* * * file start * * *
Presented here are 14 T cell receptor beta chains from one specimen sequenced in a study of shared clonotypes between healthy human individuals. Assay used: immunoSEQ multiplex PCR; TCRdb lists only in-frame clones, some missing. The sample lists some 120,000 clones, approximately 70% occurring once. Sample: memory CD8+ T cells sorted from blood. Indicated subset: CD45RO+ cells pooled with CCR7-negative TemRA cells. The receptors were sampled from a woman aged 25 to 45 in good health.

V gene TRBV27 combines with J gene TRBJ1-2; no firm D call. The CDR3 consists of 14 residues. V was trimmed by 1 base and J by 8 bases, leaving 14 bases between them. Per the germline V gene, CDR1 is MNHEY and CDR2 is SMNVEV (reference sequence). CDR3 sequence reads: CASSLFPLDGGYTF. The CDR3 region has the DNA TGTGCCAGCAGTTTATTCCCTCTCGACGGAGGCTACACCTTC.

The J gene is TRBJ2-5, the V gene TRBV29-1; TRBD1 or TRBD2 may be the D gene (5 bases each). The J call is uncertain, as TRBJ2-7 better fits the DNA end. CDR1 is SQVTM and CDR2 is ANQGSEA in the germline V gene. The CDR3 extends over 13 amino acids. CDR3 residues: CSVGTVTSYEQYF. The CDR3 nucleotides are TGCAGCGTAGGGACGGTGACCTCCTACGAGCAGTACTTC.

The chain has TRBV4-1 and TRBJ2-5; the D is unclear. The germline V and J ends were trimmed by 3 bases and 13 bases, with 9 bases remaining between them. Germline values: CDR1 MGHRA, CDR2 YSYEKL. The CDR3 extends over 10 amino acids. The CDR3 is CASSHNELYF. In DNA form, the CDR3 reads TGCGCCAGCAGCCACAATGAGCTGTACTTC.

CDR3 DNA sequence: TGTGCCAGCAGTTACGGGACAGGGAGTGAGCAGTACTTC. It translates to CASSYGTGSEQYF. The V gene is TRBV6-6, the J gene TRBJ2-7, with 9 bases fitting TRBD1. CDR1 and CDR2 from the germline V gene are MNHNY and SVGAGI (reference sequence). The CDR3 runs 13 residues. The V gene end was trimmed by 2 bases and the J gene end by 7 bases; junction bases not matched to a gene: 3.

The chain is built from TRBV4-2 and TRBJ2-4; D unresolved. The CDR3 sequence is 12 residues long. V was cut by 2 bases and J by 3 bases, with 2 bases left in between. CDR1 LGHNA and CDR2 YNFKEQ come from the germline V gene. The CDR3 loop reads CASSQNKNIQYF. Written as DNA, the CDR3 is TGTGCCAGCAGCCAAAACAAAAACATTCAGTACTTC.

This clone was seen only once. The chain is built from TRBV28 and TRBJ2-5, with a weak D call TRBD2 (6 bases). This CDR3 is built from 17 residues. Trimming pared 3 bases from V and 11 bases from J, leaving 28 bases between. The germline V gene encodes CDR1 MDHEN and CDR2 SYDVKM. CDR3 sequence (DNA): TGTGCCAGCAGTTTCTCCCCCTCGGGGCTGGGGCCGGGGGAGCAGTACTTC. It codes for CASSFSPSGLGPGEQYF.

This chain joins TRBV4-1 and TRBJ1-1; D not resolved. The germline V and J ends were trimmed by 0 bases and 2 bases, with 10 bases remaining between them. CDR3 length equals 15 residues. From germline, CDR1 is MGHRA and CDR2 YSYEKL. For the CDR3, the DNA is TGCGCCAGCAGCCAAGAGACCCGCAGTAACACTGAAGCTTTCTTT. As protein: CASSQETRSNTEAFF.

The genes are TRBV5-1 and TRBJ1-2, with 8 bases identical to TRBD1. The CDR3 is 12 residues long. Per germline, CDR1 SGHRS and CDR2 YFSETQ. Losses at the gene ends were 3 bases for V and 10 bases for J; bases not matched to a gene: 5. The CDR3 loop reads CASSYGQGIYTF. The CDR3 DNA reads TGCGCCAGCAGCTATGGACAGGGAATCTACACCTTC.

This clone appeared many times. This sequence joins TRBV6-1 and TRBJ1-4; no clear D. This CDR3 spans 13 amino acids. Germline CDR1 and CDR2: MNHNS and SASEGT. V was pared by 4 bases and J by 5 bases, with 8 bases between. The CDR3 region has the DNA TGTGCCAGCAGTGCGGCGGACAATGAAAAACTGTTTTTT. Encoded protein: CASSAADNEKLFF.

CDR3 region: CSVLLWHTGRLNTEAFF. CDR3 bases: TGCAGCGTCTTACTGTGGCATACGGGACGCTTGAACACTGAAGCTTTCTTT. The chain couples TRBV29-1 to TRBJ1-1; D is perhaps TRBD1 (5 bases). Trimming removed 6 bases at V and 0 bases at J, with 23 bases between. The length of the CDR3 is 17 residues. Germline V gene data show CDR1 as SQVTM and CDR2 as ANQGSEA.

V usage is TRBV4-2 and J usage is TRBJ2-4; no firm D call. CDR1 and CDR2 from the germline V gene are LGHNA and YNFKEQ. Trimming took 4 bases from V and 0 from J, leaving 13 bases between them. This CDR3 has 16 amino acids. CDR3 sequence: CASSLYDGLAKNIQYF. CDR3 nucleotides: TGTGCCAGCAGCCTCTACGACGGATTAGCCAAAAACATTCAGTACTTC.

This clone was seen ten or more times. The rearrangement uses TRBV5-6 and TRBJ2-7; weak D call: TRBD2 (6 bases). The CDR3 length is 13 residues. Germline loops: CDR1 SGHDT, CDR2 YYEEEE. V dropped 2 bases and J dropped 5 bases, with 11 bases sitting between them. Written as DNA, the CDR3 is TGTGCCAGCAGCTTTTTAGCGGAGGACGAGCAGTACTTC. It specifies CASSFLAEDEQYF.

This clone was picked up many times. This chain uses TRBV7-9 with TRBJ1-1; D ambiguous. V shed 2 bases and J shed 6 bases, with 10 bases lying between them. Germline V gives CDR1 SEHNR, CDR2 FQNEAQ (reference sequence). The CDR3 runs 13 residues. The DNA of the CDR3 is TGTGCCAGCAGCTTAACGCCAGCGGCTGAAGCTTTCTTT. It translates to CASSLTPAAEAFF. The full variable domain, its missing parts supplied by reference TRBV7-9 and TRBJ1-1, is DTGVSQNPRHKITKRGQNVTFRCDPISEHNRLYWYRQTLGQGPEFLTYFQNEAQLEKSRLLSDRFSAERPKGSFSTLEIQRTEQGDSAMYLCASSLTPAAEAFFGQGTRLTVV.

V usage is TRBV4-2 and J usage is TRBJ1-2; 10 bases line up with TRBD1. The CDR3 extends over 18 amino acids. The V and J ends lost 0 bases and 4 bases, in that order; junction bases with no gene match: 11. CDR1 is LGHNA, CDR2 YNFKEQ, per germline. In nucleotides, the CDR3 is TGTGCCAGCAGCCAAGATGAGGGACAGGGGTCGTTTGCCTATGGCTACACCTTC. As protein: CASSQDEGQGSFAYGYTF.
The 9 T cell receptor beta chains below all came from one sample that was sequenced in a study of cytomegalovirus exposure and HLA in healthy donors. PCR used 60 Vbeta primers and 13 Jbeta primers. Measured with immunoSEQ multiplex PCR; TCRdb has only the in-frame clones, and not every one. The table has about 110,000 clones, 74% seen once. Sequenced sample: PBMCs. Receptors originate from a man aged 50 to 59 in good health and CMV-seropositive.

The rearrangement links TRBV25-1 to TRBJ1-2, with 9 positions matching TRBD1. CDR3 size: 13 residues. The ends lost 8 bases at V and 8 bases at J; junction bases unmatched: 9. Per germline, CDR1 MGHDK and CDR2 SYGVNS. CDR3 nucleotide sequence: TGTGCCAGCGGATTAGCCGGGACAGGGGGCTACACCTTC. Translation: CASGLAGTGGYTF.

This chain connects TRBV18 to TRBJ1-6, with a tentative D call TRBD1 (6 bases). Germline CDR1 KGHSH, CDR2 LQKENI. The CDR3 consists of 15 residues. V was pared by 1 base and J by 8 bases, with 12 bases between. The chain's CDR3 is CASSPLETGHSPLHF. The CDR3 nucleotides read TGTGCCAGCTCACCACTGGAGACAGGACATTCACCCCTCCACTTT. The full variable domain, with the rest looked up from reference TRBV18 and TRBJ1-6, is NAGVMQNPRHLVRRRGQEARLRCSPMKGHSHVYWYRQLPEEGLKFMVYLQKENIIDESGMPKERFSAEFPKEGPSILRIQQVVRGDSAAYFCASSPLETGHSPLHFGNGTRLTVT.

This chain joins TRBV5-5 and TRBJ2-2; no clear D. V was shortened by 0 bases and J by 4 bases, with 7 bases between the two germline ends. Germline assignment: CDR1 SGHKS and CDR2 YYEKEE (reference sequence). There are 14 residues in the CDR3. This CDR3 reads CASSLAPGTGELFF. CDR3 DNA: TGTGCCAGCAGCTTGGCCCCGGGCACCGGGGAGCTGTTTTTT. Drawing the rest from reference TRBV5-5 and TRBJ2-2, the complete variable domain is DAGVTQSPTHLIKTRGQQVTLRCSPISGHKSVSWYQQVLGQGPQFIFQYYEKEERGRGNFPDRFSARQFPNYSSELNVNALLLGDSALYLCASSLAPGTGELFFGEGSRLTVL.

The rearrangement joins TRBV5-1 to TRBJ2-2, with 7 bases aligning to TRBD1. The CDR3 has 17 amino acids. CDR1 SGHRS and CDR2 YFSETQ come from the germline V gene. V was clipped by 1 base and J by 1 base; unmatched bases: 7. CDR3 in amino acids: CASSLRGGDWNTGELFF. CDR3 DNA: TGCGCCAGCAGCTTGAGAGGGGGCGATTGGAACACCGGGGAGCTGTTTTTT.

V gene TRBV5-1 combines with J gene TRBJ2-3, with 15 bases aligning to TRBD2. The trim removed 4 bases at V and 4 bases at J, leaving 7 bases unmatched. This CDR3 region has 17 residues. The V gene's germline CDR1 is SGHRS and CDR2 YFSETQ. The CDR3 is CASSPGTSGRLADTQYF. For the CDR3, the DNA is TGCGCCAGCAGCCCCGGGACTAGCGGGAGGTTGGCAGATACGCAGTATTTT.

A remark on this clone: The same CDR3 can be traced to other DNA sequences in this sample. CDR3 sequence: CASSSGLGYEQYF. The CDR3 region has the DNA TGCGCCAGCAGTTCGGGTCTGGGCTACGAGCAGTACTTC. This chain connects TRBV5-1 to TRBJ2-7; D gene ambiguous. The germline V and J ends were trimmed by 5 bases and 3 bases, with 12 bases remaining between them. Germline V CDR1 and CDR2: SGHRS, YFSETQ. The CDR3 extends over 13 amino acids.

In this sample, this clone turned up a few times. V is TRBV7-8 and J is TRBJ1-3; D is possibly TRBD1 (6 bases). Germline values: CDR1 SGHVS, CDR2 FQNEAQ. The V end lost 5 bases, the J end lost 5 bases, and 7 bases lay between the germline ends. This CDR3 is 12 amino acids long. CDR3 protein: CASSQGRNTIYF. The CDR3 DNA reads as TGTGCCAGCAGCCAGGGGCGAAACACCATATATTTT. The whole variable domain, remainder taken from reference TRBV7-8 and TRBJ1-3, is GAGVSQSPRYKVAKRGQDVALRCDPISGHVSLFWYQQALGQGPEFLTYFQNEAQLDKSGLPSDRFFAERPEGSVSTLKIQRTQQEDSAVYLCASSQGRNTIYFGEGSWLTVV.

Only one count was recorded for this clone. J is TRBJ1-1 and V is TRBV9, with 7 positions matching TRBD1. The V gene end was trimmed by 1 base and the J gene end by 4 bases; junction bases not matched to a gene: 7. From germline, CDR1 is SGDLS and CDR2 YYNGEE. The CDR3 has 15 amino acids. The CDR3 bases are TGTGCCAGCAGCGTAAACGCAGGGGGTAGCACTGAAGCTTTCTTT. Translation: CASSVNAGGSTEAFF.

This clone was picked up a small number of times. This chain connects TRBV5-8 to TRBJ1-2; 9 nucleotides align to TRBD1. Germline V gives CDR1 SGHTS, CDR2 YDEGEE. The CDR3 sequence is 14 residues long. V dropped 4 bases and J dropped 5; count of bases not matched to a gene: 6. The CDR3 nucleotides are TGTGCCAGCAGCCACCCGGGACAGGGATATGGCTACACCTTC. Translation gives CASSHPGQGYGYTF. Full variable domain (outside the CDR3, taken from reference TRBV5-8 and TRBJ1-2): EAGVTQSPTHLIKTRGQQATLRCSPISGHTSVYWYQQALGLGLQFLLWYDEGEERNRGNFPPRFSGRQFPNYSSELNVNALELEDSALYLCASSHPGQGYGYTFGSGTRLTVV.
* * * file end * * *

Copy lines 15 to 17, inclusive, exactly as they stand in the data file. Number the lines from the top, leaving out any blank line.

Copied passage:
V usage is TRBV4-2 and J usage is TRBJ1-2; 10 bases line up with TRBD1. The CDR3 extends over 18 amino acids. The V and J ends lost 0 bases and 4 bases, in that order; junction bases with no gene match: 11. CDR1 is LGHNA, CDR2 YNFKEQ, per germline. In nucleotides, the CDR3 is TGTGCCAGCAGCCAAGATGAGGGACAGGGGTCGTTTGCCTATGGCTACACCTTC. As protein: CASSQDEGQGSFAYGYTF.
The 9 T cell receptor beta chains below all came from one sample that was sequenced in a study of cytomegalovirus exposure and HLA in healthy donors. PCR used 60 Vbeta primers and 13 Jbeta primers. Measured with immunoSEQ multiplex PCR; TCRdb has only the in-frame clones, and not every one. The table has about 110,000 clones, 74% seen once. Sequenced sample: PBMCs. Receptors originate from a man aged 50 to 59 in good health and CMV-seropositive.

The rearrangement links TRBV25-1 to TRBJ1-2, with 9 positions matching TRBD1. CDR3 size: 13 residues. The ends lost 8 bases at V and 8 bases at J; junction bases unmatched: 9. Per germline, CDR1 MGHDK and CDR2 SYGVNS. CDR3 nucleotide sequence: TGTGCCAGCGGATTAGCCGGGACAGGGGGCTACACCTTC. Translation: CASGLAGTGGYTF.